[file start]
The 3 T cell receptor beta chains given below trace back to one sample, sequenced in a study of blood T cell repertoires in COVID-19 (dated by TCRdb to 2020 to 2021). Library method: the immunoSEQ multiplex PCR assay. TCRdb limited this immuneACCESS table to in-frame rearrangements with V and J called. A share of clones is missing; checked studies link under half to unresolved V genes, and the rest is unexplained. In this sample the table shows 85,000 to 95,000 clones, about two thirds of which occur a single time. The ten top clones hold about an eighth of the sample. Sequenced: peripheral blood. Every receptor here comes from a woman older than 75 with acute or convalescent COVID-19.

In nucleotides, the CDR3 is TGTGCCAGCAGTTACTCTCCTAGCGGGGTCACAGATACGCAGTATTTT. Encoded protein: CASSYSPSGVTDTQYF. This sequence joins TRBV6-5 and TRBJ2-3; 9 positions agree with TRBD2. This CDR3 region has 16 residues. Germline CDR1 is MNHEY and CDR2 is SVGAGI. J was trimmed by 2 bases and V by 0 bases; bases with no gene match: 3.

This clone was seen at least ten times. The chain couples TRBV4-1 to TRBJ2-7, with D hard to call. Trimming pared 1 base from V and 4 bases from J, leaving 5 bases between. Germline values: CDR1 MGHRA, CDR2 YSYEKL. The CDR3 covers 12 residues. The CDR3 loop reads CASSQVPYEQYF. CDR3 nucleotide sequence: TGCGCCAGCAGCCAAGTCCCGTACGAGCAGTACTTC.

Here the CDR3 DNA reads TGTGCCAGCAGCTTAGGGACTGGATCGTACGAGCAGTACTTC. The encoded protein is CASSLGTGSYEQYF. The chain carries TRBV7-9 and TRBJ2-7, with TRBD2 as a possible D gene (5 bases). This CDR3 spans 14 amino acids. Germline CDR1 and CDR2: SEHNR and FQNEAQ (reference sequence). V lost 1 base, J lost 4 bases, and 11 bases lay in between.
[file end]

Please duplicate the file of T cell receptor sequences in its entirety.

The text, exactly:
The 3 T cell receptor beta chains given below trace back to one sample, sequenced in a study of blood T cell repertoires in COVID-19 (dated by TCRdb to 2020 to 2021). Library method: the immunoSEQ multiplex PCR assay. TCRdb limited this immuneACCESS table to in-frame rearrangements with V and J called. A share of clones is missing; checked studies link under half to unresolved V genes, and the rest is unexplained. In this sample the table shows 85,000 to 95,000 clones, about two thirds of which occur a single time. The ten top clones hold about an eighth of the sample. Sequenced: peripheral blood. Every receptor here comes from a woman older than 75 with acute or convalescent COVID-19.

In nucleotides, the CDR3 is TGTGCCAGCAGTTACTCTCCTAGCGGGGTCACAGATACGCAGTATTTT. Encoded protein: CASSYSPSGVTDTQYF. This sequence joins TRBV6-5 and TRBJ2-3; 9 positions agree with TRBD2. This CDR3 region has 16 residues. Germline CDR1 is MNHEY and CDR2 is SVGAGI. J was trimmed by 2 bases and V by 0 bases; bases with no gene match: 3.

This clone was seen at least ten times. The chain couples TRBV4-1 to TRBJ2-7, with D hard to call. Trimming pared 1 base from V and 4 bases from J, leaving 5 bases between. Germline values: CDR1 MGHRA, CDR2 YSYEKL. The CDR3 covers 12 residues. The CDR3 loop reads CASSQVPYEQYF. CDR3 nucleotide sequence: TGCGCCAGCAGCCAAGTCCCGTACGAGCAGTACTTC.

Here the CDR3 DNA reads TGTGCCAGCAGCTTAGGGACTGGATCGTACGAGCAGTACTTC. The encoded protein is CASSLGTGSYEQYF. The chain carries TRBV7-9 and TRBJ2-7, with TRBD2 as a possible D gene (5 bases). This CDR3 spans 14 amino acids. Germline CDR1 and CDR2: SEHNR and FQNEAQ (reference sequence). V lost 1 base, J lost 4 bases, and 11 bases lay in between.